Calcific Tendonitis



Mid-substance calcification of the rotator cuff

- part of a metaplasia secondary to hypoxia


Supraspinatous CalciumSupaspinatous Large Deposits




2 groups of patients


1.  Degenerate Calcification


Dystrophic calcification of degenerative cuff

- necrotic fibrillated fibres act as nucleus for calcium

- occurs at the cuff insertion

- usually smaller


These patients do not have calcific tendonitis

- older patient group

- different histology


2.  Calcific Tendonitis




Reactive Hypoxic Calcification Theory


Cells undergo metaplasia to fibrocartilaginous cells

- fibrocartilage cells accumulate intracellular calcium


Codman proposed cuff hypoxia as the causative factor




1.  Pre-Calcific stage


Fibro-cartilaginous metaplasia

- tenocytes transformed to chondrocytes

- hypoxia


2. Calcific Stage


A. Formative Stage 

- no or chronic pain

- "Chalk" appearance

- calcium crystals in matrix vesicles

- crystals may be in the form of phosphates / carbonates / oxalates / hydroxyapatite


B. Resting Stage

- fibrocartilage surrounds deposits


C. Resorptive Stage

- acute pain

- "Toothpaste" or fluffy appearance

- macrophage resorption / calcium granuloma


3. Post-Calcific Stage


Area heals to scar

- granulation tissue fills space left by calcium

- Type III collagen -> Type I




Accounts for 10% all consultations for painful shoulder


Peak 40 years

- diabetes

- F > M 


SS most common tendon

- IS less common

- SSC rare


Asymptomatic patients can have cuff calcium on xray


Clinical Presentation


Usually acute pain

- Resorption Stage

- background of absent to mild chronic pain of the Formative Stage


Patients may present to ED

- severe pain


DDx infection




Cuff / Biceps Tendinopathy

Freezing Shoulder

Brachial Neuritis

Septic Shoulder

Gout / CPPD





Calcific Tendonitis APCalcific Tendonits Lateral


Calcium typically supraspinatous

- mid-cuff

- 1-1.5 cm from insertion

- 1-1.5 cm in size


ER AP Xray

- shows SSC


Subscapularis CalciumSubscapularis Calcium Lateral


IR AP Xray

- shows IS & Tm


Painful Resorptive / Type 1

- fluffy, with poorly defined margin

- irregular density

- can rupture into bursae as a crescent like streak


Chronic Formative / Type 2

- discrete, well defined deposit

- uniform density




Low signal on T1 

Oedema on T2


Shoulder MRI T1 Calcific TendonitisShoulder MRI Calcific Tendonitis T2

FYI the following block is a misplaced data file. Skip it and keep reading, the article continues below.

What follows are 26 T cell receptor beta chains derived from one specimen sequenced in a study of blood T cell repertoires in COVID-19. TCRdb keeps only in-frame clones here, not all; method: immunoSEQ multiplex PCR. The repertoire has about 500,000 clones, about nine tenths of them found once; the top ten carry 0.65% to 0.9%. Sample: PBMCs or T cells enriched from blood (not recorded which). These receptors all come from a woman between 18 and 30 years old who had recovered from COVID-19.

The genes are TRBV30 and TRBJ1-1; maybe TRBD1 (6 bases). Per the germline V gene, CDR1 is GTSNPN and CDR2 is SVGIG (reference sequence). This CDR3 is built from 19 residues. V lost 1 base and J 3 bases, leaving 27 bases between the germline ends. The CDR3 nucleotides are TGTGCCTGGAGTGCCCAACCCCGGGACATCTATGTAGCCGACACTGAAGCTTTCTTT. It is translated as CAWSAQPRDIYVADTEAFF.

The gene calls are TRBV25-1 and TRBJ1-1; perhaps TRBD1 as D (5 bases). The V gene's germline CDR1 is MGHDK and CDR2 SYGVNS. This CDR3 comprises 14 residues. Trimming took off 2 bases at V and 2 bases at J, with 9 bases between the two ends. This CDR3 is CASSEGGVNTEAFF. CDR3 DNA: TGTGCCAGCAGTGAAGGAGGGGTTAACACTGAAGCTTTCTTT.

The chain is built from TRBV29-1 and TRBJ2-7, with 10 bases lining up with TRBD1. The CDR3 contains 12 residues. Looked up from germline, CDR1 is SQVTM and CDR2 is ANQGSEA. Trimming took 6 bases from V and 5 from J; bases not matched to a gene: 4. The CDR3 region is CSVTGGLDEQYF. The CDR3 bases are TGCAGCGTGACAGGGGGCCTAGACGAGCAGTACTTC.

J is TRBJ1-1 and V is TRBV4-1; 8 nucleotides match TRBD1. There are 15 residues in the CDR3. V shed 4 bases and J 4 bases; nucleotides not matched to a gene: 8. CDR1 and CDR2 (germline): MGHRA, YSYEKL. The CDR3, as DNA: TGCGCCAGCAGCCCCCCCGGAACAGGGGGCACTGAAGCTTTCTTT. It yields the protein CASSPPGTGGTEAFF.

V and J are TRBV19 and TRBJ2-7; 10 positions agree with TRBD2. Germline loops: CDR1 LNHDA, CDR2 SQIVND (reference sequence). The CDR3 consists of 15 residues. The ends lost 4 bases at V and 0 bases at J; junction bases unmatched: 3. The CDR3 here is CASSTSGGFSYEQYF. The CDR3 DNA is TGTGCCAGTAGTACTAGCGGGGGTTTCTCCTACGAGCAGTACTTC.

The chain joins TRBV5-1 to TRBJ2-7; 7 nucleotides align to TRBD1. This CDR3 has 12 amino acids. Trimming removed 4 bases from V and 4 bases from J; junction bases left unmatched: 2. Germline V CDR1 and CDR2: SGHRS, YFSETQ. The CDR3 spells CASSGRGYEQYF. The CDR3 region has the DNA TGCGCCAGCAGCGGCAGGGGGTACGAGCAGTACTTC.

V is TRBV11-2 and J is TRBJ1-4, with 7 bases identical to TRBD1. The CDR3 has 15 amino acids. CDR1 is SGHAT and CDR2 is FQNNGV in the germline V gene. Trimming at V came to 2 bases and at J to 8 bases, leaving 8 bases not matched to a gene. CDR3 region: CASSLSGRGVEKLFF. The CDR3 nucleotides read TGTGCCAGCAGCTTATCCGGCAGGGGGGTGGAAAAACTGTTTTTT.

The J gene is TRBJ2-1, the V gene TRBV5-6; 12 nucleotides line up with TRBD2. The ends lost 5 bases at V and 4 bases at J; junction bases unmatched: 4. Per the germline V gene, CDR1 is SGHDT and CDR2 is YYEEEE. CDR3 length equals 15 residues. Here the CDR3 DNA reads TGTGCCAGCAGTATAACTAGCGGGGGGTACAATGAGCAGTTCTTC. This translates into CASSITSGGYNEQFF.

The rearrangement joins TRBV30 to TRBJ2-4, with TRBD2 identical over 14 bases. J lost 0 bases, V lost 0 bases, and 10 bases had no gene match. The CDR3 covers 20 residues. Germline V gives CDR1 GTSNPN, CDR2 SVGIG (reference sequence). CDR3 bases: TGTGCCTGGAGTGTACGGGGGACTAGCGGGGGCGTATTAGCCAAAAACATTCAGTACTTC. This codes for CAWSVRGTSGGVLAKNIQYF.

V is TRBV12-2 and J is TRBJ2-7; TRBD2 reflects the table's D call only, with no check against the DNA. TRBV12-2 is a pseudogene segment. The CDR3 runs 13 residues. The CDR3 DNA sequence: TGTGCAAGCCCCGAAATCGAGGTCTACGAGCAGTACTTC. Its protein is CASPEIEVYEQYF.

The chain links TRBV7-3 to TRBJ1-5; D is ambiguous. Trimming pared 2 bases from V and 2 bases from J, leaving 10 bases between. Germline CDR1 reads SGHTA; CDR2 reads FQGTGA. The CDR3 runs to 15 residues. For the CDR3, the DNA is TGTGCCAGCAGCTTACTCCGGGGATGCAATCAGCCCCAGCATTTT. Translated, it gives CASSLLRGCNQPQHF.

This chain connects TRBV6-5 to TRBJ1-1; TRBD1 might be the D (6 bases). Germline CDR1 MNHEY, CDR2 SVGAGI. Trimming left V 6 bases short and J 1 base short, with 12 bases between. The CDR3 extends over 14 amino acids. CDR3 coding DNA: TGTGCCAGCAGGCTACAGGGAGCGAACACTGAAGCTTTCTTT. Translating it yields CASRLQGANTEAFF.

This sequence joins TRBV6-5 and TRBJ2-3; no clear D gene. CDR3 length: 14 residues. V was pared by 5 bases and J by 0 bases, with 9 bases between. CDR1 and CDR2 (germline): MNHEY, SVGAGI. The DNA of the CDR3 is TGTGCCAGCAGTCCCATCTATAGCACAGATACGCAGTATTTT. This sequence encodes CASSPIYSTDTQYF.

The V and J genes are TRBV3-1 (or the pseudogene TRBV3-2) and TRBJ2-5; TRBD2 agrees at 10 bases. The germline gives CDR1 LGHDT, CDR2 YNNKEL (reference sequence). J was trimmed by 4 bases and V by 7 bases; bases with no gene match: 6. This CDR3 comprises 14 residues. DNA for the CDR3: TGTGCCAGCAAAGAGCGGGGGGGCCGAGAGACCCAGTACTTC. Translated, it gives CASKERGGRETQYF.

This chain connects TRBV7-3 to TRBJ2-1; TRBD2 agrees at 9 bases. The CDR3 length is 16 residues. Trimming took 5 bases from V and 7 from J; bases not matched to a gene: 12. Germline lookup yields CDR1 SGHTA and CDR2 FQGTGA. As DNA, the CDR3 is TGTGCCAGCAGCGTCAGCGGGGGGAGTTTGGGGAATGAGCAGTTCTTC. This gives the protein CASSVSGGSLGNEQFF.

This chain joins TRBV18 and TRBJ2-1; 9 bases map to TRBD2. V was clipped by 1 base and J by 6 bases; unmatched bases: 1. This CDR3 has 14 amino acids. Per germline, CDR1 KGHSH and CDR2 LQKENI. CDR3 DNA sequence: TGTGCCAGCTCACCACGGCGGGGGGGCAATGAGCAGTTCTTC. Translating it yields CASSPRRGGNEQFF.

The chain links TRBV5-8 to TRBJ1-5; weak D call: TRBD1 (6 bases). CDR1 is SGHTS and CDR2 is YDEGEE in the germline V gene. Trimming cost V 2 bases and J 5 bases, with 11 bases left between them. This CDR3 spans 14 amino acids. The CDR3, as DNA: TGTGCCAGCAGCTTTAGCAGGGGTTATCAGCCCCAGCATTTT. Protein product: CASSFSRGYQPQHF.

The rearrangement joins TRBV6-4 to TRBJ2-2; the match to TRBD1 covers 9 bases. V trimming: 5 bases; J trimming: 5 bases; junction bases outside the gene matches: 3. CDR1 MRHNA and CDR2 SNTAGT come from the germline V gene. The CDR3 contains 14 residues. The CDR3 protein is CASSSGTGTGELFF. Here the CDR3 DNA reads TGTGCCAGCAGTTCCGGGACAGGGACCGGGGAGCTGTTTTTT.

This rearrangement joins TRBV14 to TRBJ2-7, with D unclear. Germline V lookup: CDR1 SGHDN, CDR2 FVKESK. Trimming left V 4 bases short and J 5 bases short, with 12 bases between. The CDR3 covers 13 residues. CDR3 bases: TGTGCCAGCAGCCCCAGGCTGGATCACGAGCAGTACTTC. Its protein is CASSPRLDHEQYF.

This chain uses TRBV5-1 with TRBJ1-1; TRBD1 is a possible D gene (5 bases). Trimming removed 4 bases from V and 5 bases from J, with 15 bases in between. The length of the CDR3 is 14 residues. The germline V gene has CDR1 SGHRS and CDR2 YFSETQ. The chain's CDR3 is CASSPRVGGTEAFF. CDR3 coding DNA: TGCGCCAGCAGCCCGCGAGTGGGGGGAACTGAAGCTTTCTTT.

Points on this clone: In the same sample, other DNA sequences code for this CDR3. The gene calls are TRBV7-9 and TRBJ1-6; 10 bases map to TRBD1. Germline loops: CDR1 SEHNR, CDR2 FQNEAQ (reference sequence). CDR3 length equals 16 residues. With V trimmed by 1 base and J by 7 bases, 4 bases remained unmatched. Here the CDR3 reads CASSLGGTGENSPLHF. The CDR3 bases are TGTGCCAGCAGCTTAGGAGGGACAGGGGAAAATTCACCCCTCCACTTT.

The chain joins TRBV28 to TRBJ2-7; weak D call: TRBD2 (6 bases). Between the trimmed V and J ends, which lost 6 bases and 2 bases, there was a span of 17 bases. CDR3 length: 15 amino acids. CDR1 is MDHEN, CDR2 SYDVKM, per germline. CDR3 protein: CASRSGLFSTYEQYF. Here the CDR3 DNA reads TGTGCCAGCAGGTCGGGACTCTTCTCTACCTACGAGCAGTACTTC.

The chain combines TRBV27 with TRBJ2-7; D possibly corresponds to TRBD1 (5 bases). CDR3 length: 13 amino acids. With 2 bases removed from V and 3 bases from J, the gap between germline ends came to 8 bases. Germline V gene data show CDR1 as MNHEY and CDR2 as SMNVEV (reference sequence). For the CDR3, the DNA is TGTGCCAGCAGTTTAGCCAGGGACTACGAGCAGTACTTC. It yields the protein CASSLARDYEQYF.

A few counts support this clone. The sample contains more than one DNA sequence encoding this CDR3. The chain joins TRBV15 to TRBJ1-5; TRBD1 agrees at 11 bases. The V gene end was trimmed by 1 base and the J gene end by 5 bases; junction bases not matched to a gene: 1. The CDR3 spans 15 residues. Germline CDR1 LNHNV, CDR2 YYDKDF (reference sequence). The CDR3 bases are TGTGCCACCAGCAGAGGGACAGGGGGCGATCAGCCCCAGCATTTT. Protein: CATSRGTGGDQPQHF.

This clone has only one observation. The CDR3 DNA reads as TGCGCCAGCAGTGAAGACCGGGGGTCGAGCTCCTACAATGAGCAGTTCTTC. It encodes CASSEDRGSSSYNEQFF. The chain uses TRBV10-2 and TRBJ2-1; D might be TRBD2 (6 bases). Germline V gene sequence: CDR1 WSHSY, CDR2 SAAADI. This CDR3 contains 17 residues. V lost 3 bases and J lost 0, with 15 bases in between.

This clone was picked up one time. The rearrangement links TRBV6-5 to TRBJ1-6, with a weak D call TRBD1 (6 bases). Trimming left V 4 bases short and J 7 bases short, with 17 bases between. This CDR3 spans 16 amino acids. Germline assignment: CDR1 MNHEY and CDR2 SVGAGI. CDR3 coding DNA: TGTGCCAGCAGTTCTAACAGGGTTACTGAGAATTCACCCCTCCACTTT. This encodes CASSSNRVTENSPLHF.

- more sensitive than Xray ~100%


Ultrasound Calcific TendonitisUltrasound Calcium Supraspinatous




Check serum glucose / uric acid & iron




Non operative Management





- may impair resorption

2.  HCLA

- no effect NHx

- may impair resorption

3.  ECSW Therapy

4.  Ultrasound guided needling and aspiration


Extracorporeal shock wave therapy


Extracorporeal Shock Wave Machine


Peters Skeletal Radiol 2004


- 90 patients

- treatment group complete resolution in 86%, reduction in size in 13.4%

- control group 0 disappeared completely, 9% partial reduction

- significant reduction in pain and improvement in function at 4 weeks

- no adverse affects


Effectiveness directly related to energy

- 0.44 mJ/mm3


Needle aspiration and irrigation



- drain a substantial portion of the calcium

- stimulate resorption of remainder



- resorption phase (soft, toothpaste material)



- small deposits

- formative phase (hard, chalky material)



- US guided procedure under LA

- one needle into deposit, inject saline

- one needle into deposit, aspirate

- create inflow outflow

- want minimal punctures for this to work

- distinguish Formative vs Resorptive



- very painful for first 2-3 days




Aina et al Radiology 2001

- excellent results in 74%


Serafini et al Radiology 2009

- non randomised controlled trial

- patients treated better at 1 month / 3 months and 1 year

- no difference long term


Krasny JBJS Br 2005

- prospective RCT

- improved results by performing US needling followed by ECSW therapy

- c.f. ECSW alone


Operative Management



- severe disabling symptoms > 6 months

- failure of needling / ECSW





- unknown

- alone has been shown to improve patients symptoms

- do so if any acromial or GT evidence of impingement


Marder et al J Should Elbow Surg 2011

- retrospective comparision of 2 groups

- calcium excision v excision + SAD

- SAD much longer time to return to non painful shoulder activity





Arthroscopic and mini open



Arthroscopic Technique


Find Calcium

- remove bursa with shaver

- deposit may be obvious

- however may have to use needle

- get cloud of calcium when find deposit


Calcium NoduleCalcium NeedleCalcium IncisionCalcium in Tendon


Attempt to longitudinally split tendon

- curette calcium

- lavage +++ to prevent secondary stiffness

- usually don't repair tendon to prevent stiffness


May need to remove entire diseased section and repair


Calcific Tendonitis Arthroscopy 1Calcific Tendonitis Arthroscopy 2Calcific Tendonitis Arthroscopy 3Calcific Tendonitis Arthroscopy 4




Secondary stiffness



- secondary to calcium deposits

- careful shoulder washout at the end of the case